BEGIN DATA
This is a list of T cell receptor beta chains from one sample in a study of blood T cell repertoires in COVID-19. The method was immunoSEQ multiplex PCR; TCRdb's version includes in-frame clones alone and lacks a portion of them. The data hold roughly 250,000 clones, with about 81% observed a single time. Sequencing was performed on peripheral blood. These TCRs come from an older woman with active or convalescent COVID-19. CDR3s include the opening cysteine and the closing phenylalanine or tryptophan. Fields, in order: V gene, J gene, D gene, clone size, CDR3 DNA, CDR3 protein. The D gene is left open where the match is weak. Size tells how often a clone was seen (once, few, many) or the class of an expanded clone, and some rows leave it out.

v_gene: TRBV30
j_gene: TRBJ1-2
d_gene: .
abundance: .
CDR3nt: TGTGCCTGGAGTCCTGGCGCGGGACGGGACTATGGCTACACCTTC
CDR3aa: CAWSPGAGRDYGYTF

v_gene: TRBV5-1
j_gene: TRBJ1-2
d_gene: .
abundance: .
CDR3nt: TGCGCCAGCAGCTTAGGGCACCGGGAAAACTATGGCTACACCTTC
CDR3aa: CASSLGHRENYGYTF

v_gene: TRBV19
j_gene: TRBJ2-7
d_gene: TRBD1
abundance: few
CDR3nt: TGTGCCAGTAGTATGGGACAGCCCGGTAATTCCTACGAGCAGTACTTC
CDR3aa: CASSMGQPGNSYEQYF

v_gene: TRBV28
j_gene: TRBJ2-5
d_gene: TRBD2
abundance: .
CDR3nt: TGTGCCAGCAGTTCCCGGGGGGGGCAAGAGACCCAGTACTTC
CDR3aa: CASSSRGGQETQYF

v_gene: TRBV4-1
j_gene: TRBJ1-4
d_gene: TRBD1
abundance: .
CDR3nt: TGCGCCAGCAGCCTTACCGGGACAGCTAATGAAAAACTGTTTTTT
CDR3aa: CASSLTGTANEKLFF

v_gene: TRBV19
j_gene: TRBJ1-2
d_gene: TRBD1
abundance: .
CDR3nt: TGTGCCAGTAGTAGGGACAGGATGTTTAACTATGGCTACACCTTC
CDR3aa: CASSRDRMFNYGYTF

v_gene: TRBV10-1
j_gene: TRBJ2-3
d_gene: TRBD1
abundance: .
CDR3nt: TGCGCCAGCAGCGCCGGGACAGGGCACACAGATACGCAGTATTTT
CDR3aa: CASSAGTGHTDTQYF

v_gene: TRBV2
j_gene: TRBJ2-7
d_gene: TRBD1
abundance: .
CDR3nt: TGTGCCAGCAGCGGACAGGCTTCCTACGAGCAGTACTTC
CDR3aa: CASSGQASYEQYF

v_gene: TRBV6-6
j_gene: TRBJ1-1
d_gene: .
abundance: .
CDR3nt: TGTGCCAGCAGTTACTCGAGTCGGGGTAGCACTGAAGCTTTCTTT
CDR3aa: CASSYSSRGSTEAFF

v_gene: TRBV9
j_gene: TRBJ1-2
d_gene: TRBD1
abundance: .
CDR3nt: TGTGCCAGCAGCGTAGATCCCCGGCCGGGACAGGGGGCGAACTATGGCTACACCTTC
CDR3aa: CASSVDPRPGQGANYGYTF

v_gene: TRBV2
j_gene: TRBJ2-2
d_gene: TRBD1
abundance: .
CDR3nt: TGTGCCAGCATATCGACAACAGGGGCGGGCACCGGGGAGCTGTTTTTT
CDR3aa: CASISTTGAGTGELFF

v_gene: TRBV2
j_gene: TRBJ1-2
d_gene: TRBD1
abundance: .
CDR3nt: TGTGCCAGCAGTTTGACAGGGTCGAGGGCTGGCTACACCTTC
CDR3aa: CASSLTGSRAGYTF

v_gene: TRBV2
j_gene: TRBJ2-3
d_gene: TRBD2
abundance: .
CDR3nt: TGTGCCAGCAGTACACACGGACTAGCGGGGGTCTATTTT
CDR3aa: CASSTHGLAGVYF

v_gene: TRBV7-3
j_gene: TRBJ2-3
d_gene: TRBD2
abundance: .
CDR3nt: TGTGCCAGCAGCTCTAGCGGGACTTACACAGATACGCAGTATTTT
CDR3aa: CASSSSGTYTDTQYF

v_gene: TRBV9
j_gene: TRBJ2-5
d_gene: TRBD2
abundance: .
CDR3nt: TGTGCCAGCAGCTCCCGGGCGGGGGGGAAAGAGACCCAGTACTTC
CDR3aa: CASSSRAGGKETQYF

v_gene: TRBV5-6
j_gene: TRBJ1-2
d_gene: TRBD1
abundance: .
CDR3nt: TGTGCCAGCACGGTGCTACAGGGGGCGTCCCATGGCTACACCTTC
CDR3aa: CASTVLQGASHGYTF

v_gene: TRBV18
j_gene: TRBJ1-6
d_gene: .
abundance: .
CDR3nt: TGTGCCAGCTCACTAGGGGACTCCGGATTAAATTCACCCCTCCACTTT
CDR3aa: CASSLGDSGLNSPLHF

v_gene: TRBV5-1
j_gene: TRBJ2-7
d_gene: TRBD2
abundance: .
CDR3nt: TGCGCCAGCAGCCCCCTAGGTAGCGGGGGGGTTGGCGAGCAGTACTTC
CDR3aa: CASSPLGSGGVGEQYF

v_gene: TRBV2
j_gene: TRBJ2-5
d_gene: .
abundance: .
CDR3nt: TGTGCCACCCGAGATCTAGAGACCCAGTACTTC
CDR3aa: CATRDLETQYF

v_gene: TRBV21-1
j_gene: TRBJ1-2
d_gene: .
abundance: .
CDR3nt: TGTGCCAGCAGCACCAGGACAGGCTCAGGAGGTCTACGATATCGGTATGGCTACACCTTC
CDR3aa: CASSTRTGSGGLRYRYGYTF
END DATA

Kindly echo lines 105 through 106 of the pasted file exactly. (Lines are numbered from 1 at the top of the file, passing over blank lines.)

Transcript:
j_gene: TRBJ2-7
d_gene: TRBD2